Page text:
Let’s Play Shutbox

When I was a little girl, my parents would often get together with my mom’s parents & siblings to play cards — usually Cribbage, but sometimes Sheepshead. When I was too young to play, and even when I was older & had learned to play those games but then forgot again because I preferred my nose in a book, I played games by myself. Along with the classic Solitaire, one of the games I played was Shutbox.

Shutbox was what we called it; but I guess that’s the abbreviated name for Shut The Box.


The game is simple, but because your success at the game is up to the whim of the dice, it isn’t as boring as it sounds. (Of course, like Solitaire, when you win at Shutbox, you believe it’s entirely a game of skill.)

How it’s played:

You start with all the numbers visible, or in the case my retro black & white plastic game, all the numbers “up” (or “down,” if that’s your preference).

You roll both dice, and then shut, flip or slide, the numbered tiles that add up to the total sum of the numbers rolled. For example, I rolled a 12, so I slid the 9 & 3.


You roll again, and do the same — but once a number is slid or flipped, it cannot be used again.


Over & over again you continue until either:

* the remaining tiles total less than 6, and only 1 die is rolled (this rule varies by household/location)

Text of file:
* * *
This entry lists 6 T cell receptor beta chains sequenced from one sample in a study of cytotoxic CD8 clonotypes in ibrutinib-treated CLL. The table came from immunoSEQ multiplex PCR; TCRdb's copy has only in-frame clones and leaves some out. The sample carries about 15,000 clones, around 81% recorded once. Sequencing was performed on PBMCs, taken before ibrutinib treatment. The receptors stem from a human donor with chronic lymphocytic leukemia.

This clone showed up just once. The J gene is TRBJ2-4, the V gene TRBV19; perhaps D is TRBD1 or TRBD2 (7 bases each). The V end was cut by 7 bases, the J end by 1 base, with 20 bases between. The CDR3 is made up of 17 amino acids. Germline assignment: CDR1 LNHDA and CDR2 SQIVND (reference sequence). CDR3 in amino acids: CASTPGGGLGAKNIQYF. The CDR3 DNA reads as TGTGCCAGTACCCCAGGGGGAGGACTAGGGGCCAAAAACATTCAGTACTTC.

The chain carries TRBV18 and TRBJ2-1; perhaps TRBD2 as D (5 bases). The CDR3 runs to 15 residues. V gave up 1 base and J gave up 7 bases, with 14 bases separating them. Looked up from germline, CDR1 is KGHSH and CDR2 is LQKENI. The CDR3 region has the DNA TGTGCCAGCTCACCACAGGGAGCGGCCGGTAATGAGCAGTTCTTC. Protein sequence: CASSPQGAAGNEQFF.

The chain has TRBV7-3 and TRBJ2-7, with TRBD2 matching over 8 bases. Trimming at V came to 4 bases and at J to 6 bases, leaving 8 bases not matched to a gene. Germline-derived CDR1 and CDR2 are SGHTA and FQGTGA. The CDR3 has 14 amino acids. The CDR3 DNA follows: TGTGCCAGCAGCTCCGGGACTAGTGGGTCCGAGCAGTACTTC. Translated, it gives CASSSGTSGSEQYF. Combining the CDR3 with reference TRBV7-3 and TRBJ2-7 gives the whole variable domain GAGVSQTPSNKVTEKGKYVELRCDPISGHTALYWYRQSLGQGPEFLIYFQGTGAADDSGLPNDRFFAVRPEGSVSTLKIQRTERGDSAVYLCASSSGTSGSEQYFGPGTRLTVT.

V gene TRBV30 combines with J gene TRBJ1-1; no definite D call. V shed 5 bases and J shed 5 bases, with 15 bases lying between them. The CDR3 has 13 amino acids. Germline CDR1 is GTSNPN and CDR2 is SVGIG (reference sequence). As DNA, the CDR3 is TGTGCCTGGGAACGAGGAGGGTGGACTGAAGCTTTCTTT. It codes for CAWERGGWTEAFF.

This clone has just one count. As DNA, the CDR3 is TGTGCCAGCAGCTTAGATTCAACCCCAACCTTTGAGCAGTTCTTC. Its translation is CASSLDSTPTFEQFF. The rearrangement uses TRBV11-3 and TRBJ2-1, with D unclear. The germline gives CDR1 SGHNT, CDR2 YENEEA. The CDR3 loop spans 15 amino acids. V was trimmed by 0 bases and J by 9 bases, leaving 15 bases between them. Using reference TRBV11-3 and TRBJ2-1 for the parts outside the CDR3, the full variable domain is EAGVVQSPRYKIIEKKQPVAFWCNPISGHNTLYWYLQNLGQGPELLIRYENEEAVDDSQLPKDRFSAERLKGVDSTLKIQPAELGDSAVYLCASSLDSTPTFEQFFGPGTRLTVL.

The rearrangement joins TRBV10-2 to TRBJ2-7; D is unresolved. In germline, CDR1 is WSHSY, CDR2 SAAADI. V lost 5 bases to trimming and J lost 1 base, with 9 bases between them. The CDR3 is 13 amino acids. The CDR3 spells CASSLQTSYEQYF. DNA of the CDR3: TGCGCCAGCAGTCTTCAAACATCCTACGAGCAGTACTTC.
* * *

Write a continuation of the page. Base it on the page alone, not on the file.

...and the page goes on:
* you reach the point where no tiles can be slid/flipped for the rolled numbers

* you’ve flipped/slid all the numbers and “shut the box”

When you shut the box, you win; but when you have numbers left over (numbers that cannot be slid/flipped), you add them up and that’s your total to beat next time.

Shutbox can be played alone, or you can play with an unlimited number of people, each trying to best the other at “shutting the box.” When you play against others, the person with the lowest score wins — and if more than one person shuts the box, then those people compete again (sort of championship round).


There are also other versions too. For example, players may agree to go many rounds, keeping a running score, and the winner is the one with the lowest cumulative score. Another example, is to play in teams, combining teams scores to see which team has the lowest cumulative score.

And, I guess, in some schools (and Mensa gatherings), the game is played based on multiplication, etc.


My game is a cheap old plastic one, but when I spotted a nice newer wooden one a week ago at a rummage sale (for a whopping 50 cents!), I got it for my 20 year old daughter. Not only do I love the mod style digits on my plastic Shutbox game, but this one, with it’s electrical taped sides, was from my grandparents. They gave it to me when I moved out and I can’t tell you the number of memories it has for me…

Not only do I fondly remember my grandparents teaching me to play, family members playing with me, and my afternoons & evenings playing Shutbox at grandma’s house while the adults laughed and played cards, but that game was my sole companion as a single parent to a baby who sometimes had to cry herself to sleep.

And then there were the times Shutbox was the center of Girls’ Night Out and turned into a drinking game or a gambling game (hey, IRS, we played for, uh, pretzels – yeah, pretzels). We didn’t pervert the family friendly game; Shut The Box has a long history as a bar or pub game — and before that as a game sailors played to pass the time on long voyages. There are even Shut The Box bar leagues in some places.

So, the next time you’re at a garage sale, flea market or thrift shop & you spot a Shutbox (with or without dice), grab it and give it a go. It’s a very versatile game.


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